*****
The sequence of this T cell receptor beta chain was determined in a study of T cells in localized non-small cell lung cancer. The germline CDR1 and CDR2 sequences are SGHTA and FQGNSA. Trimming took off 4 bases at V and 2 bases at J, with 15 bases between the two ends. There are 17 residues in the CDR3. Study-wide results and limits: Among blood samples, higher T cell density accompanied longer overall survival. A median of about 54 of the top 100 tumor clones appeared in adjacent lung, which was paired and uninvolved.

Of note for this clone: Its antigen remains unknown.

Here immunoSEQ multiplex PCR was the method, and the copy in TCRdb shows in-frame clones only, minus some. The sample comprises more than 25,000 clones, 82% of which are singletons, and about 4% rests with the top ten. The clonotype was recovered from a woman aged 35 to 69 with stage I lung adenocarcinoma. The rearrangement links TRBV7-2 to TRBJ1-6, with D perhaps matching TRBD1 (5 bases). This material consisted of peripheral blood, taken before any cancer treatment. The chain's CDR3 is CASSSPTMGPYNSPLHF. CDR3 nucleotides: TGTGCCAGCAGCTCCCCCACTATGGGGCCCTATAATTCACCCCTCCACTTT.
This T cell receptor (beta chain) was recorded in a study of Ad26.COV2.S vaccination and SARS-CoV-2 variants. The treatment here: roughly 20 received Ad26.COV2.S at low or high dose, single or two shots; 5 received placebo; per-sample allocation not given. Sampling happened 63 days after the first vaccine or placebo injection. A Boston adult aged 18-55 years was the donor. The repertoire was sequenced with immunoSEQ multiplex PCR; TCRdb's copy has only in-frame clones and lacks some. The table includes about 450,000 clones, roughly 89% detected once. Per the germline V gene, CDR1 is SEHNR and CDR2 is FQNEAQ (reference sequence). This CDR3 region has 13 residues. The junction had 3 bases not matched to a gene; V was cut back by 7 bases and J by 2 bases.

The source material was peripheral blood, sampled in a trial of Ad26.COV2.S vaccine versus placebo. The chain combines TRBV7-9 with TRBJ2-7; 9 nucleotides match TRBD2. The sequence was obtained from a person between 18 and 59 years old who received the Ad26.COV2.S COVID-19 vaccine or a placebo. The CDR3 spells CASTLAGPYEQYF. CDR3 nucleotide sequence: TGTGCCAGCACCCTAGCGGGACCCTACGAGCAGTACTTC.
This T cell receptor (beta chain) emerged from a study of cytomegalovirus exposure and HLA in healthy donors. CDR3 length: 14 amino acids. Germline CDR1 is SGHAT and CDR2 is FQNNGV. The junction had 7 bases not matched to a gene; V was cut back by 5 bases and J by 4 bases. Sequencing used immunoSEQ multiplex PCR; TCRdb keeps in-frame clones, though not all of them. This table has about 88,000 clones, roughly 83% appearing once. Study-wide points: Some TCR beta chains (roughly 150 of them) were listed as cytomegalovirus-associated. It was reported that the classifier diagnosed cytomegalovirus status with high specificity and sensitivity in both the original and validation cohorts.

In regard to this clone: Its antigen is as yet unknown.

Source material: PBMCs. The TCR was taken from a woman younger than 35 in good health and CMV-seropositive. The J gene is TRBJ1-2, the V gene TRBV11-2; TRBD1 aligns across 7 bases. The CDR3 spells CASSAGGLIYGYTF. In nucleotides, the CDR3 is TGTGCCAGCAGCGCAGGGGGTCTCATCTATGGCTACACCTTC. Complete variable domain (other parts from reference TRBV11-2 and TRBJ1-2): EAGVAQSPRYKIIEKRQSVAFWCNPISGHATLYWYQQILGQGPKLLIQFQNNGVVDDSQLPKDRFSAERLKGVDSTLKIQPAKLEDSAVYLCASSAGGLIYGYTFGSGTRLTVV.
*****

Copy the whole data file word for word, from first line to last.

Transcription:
The sequence of this T cell receptor beta chain was determined in a study of T cells in localized non-small cell lung cancer. The germline CDR1 and CDR2 sequences are SGHTA and FQGNSA. Trimming took off 4 bases at V and 2 bases at J, with 15 bases between the two ends. There are 17 residues in the CDR3. Study-wide results and limits: Among blood samples, higher T cell density accompanied longer overall survival. A median of about 54 of the top 100 tumor clones appeared in adjacent lung, which was paired and uninvolved.

Of note for this clone: Its antigen remains unknown.

Here immunoSEQ multiplex PCR was the method, and the copy in TCRdb shows in-frame clones only, minus some. The sample comprises more than 25,000 clones, 82% of which are singletons, and about 4% rests with the top ten. The clonotype was recovered from a woman aged 35 to 69 with stage I lung adenocarcinoma. The rearrangement links TRBV7-2 to TRBJ1-6, with D perhaps matching TRBD1 (5 bases). This material consisted of peripheral blood, taken before any cancer treatment. The chain's CDR3 is CASSSPTMGPYNSPLHF. CDR3 nucleotides: TGTGCCAGCAGCTCCCCCACTATGGGGCCCTATAATTCACCCCTCCACTTT.
This T cell receptor (beta chain) was recorded in a study of Ad26.COV2.S vaccination and SARS-CoV-2 variants. The treatment here: roughly 20 received Ad26.COV2.S at low or high dose, single or two shots; 5 received placebo; per-sample allocation not given. Sampling happened 63 days after the first vaccine or placebo injection. A Boston adult aged 18-55 years was the donor. The repertoire was sequenced with immunoSEQ multiplex PCR; TCRdb's copy has only in-frame clones and lacks some. The table includes about 450,000 clones, roughly 89% detected once. Per the germline V gene, CDR1 is SEHNR and CDR2 is FQNEAQ (reference sequence). This CDR3 region has 13 residues. The junction had 3 bases not matched to a gene; V was cut back by 7 bases and J by 2 bases.

The source material was peripheral blood, sampled in a trial of Ad26.COV2.S vaccine versus placebo. The chain combines TRBV7-9 with TRBJ2-7; 9 nucleotides match TRBD2. The sequence was obtained from a person between 18 and 59 years old who received the Ad26.COV2.S COVID-19 vaccine or a placebo. The CDR3 spells CASTLAGPYEQYF. CDR3 nucleotide sequence: TGTGCCAGCACCCTAGCGGGACCCTACGAGCAGTACTTC.
This T cell receptor (beta chain) emerged from a study of cytomegalovirus exposure and HLA in healthy donors. CDR3 length: 14 amino acids. Germline CDR1 is SGHAT and CDR2 is FQNNGV. The junction had 7 bases not matched to a gene; V was cut back by 5 bases and J by 4 bases. Sequencing used immunoSEQ multiplex PCR; TCRdb keeps in-frame clones, though not all of them. This table has about 88,000 clones, roughly 83% appearing once. Study-wide points: Some TCR beta chains (roughly 150 of them) were listed as cytomegalovirus-associated. It was reported that the classifier diagnosed cytomegalovirus status with high specificity and sensitivity in both the original and validation cohorts.

In regard to this clone: Its antigen is as yet unknown.

Source material: PBMCs. The TCR was taken from a woman younger than 35 in good health and CMV-seropositive. The J gene is TRBJ1-2, the V gene TRBV11-2; TRBD1 aligns across 7 bases. The CDR3 spells CASSAGGLIYGYTF. In nucleotides, the CDR3 is TGTGCCAGCAGCGCAGGGGGTCTCATCTATGGCTACACCTTC. Complete variable domain (other parts from reference TRBV11-2 and TRBJ1-2): EAGVAQSPRYKIIEKRQSVAFWCNPISGHATLYWYQQILGQGPKLLIQFQNNGVVDDSQLPKDRFSAERLKGVDSTLKIQPAKLEDSAVYLCASSAGGLIYGYTFGSGTRLTVV.